SACE’s Third Annual “Energy Efficiency in the Southeast” Report: A Solution to Multiple Crises

Just three utilities deliver ~75% of efficiency savings in the Southeast, while some of our biggest utilities do almost nothing. As COVID-19 and the climate crisis intensify energy inequity, we need efficiency solutions.

Forest Bradley-Wright | January 26, 2021 | Climate Change, Energy Efficiency, Energy Policy, Utilities

Each year SACE compiles efficiency performance data from nearly 500 electric utilities in the Southeast, which we now present in our third annual “Energy Efficiency in the Southeast” report.

Our analysis reveals that nearly three-quarters of the region’s total energy efficiency savings come from just three companies: Duke Energy Carolinas (DEC), Duke Energy Progress (DEP), and Georgia Power.

Energy efficiency is a low-cost, clean energy resource that reduces energy waste and carbon emissions while lowering customer bills. But too many utilities, including some of the Southeast’s largest, fail to serve the efficiency needs of their customers and instead continue to over-rely on outdated fossil fuel generation.

Our latest report centers on utility efficiency savings from 2019 (the most recent year with complete data) taken as a percent of the prior year’s retail sales – which creates a standard metric to compare performance between utilities and states of different sizes. Our data findings are presented with both historical context and the most recent policy trends to give a sense of where efficiency savings performance will likely go in coming years.

Since the data used for this report comes from 2019, it does not include annual efficiency performance stats from the COVID-19 pandemic, but we do provide insights on how efficiency programs have been impacted and what to look for in next year’s report.

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Duke in the Carolinas Leads the Southeast

In 2019, Duke Energy Carolinas and Duke Energy Progress continued to lead our region in percent annual efficiency savings and were the only Southeast utilities to top the national average. Georgia Power and Tampa Electric exceeded the Southeast regional average, but this is far below the rest of the nation. By contrast, average savings in the Northeast are more than five times higher than in the Southeast.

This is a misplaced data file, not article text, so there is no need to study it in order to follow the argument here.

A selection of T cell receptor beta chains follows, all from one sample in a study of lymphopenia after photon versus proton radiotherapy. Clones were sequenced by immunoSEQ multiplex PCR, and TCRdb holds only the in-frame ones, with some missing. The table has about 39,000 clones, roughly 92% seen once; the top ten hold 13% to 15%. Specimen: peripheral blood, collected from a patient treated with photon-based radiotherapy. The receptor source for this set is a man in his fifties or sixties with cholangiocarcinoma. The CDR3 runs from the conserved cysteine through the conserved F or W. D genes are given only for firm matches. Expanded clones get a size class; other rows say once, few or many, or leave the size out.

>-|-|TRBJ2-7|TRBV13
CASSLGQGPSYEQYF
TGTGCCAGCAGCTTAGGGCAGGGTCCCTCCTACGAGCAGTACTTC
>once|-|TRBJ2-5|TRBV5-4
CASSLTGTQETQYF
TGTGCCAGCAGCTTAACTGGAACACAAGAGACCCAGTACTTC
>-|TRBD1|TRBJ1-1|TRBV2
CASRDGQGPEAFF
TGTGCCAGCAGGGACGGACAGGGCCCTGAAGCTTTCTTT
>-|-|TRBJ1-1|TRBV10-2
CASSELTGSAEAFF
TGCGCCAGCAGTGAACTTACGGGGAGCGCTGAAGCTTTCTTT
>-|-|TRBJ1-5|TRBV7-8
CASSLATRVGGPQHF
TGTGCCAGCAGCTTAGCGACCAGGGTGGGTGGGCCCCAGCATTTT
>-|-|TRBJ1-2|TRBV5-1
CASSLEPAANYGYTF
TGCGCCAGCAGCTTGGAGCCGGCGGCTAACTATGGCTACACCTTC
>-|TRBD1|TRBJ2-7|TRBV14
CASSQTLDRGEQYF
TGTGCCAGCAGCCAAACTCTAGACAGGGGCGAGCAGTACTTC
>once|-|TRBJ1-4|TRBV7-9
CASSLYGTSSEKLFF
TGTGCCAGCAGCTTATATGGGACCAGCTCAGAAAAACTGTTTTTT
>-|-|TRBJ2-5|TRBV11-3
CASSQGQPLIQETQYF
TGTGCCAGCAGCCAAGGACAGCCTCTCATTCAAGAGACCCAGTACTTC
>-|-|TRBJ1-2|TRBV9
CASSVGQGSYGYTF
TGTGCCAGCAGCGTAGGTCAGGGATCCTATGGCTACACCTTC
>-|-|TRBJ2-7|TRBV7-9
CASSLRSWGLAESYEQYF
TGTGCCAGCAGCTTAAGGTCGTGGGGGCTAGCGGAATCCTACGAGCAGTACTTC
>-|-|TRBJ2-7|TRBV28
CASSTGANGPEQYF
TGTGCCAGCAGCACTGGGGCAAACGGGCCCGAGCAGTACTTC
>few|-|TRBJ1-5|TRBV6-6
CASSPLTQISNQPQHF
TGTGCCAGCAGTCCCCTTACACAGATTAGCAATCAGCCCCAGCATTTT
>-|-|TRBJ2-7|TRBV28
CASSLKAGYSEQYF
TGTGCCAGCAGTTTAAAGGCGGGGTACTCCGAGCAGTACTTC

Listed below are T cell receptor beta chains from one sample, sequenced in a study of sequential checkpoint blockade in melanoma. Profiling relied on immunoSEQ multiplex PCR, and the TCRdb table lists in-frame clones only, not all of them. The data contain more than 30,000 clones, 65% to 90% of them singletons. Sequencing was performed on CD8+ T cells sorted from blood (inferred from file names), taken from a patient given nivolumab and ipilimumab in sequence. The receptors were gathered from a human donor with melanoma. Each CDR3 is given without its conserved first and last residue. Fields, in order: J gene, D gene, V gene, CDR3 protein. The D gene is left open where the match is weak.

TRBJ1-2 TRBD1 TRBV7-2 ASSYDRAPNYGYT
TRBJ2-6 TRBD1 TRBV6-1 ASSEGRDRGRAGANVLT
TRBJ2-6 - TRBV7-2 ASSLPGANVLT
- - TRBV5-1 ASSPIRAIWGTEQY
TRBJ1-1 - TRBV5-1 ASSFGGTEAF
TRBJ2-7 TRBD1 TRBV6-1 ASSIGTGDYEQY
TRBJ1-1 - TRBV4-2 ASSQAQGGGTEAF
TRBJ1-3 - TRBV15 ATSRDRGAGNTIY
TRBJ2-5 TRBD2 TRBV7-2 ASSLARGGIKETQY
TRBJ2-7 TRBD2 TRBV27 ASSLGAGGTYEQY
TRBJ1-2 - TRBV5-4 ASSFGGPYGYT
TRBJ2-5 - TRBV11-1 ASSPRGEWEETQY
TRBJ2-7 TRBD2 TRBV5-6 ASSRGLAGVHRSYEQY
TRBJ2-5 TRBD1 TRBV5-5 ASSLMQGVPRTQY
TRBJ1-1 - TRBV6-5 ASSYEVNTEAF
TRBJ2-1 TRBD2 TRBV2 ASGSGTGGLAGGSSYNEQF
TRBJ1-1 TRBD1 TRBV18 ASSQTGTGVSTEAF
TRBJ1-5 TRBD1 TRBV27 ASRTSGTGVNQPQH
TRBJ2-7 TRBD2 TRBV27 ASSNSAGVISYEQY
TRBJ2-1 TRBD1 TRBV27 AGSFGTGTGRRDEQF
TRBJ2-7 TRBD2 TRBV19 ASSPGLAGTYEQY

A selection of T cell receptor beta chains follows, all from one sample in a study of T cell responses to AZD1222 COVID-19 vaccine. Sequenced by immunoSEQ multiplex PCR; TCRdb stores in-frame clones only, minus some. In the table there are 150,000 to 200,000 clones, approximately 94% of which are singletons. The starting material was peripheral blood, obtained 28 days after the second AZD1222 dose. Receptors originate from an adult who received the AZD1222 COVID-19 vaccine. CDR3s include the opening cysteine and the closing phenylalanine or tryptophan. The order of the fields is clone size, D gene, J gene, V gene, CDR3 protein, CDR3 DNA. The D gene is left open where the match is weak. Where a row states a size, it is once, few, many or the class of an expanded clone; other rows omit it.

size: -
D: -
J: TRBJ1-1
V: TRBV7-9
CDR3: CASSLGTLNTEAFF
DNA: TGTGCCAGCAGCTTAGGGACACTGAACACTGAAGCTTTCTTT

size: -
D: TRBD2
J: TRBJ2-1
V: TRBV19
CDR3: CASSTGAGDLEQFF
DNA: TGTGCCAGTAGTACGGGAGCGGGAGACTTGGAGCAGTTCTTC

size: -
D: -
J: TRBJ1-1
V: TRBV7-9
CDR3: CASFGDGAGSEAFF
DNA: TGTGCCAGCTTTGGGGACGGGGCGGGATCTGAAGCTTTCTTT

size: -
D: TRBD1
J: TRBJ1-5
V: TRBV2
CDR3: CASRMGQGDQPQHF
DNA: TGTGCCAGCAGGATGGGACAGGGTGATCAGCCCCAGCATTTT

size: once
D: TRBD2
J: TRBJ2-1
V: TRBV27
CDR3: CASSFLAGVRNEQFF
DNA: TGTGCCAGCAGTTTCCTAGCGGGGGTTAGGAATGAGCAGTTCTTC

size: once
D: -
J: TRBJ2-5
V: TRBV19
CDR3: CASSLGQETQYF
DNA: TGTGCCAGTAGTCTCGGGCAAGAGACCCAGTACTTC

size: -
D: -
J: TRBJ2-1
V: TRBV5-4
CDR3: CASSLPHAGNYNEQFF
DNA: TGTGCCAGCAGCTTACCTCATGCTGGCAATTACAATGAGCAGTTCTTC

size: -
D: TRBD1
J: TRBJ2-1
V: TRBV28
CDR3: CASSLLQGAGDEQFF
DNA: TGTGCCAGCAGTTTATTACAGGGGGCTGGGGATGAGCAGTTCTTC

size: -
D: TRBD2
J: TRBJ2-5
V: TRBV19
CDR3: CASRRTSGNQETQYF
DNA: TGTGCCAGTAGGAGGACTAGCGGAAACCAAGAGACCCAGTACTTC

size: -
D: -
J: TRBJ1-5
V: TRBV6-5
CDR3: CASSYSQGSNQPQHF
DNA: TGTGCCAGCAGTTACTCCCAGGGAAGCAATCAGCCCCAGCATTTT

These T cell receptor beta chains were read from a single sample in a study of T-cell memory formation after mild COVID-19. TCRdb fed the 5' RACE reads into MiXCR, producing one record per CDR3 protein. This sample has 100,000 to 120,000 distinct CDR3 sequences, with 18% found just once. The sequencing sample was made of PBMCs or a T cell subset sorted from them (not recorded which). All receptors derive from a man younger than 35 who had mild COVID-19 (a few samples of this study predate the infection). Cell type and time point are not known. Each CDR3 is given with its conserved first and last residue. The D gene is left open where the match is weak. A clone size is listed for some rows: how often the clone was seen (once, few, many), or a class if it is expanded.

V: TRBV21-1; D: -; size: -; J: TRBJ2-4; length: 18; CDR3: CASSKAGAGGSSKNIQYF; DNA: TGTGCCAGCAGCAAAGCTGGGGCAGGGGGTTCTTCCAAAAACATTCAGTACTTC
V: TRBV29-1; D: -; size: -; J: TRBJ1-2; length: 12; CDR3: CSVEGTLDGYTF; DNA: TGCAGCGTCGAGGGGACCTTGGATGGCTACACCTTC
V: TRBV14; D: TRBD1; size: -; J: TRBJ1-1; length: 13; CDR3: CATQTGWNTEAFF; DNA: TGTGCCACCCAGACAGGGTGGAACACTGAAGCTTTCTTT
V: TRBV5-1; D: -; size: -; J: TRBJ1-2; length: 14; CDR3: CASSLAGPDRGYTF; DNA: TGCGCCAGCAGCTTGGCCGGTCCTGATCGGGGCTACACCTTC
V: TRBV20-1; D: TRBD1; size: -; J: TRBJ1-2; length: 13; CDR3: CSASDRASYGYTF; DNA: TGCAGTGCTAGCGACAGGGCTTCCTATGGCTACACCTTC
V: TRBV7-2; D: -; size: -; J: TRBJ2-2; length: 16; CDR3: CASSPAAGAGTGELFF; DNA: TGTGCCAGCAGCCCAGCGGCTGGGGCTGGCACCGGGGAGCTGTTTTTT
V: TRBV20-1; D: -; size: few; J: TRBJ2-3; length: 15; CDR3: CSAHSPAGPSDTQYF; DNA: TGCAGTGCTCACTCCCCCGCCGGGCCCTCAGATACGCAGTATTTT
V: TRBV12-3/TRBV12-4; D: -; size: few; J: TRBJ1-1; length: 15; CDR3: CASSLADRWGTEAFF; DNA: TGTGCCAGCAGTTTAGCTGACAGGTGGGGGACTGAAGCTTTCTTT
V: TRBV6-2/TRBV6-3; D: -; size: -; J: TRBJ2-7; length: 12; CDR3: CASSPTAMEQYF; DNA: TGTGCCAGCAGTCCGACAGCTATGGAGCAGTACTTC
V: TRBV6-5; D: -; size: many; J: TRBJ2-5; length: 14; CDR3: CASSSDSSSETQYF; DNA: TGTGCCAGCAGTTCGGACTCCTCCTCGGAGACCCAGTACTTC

2019 Energy Savings as a % of Prior Retail Sales, page 6, “Energy Efficiency in the Southeast” third annual report

TVA Dragging the Regional Average Downward

The Southeast’s other major utility systems are badly underperforming, and overall savings in the region fell from the previous year. This is largely the result of the Tennessee Valley Authority’s (TVA) recent near-total abandonment of energy efficiency, causing it to fall from the middle of the pack a few years ago to second to last today. Because TVA is such a large utility, responsible for 19% of all electric sales in the region, its decline to a mere 1% annual efficiency savings has had the effect of dragging down the Southeast regional average as a whole.

2019 Retail Sales and Savings by Utility Group, page 8, “Energy Efficiency in the Southeast” third annual report

How do Southern States Stack Up?

Duke Energy kept North Carolina at the top of regional performance, but in 2019 the state fell just shy of the national average. South Carolina and Georgia trailed far behind, but nevertheless surpassed the much lower regional average. By contrast, outdated efficiency policies in Florida have kept the country’s third most populous state near the bottom of national rankings (and weighted down the regional average), while residents of Tennessee and Alabama receive virtually no utility efficiency savings at all.

2019 Energy Savings as a % of Prior Year Retail Sales, page 5, “Energy Efficiency in the Southeast” third annual report

Reforming Florida’s Outdated Efficiency Rules

Florida is one of the country’s lowest-performing states for utility efficiency — its outdated efficiency policies haven’t been updated in over 27 years. A lot has changed since 1993 when most people had never even heard of, much less used, the internet. Since then, efficiency mainstays like LED lights, heat pumps, and smart thermostats have all gone mainstream, while the state’s outdated policies have fallen ever farther behind the times.

Florida Energy Efficiency and Conservation Act (FEECA) timeline, page 20, “Energy Efficiency in the Southeast” third annual report

Fortunately, the Florida Commission recently opened a rulemaking process that will be one of the most important developments to watch in 2021. Because Florida is by far the largest state in the Southeast, modernizing Florida’s Energy Efficiency Conservation Act (FEECA) rules could also have far-reaching implications for the region as a whole.

Efficiency During the COVID-19 Pandemic

In 2020, COVID-19 fundamentally disrupted efficiency programs in the Southeast, while intensifying energy insecurity for millions of already-vulnerable households.

As usual, there was a clear divide between responses from the region’s utilities – along with the age-old tension between customer needs and utility profits. Some utilities prioritized overcoming challenges to serve customer efficiency needs during the pandemic, while others drastically reduced efficiency program operations. Utilities that pivoted to resume program operations with new safety protocols in place, like Duke’s utilities in the Carolinas, are expected to meet their projected 2020 annual savings targets, while Georgia Power and others are likely to fall far short of their required savings goals.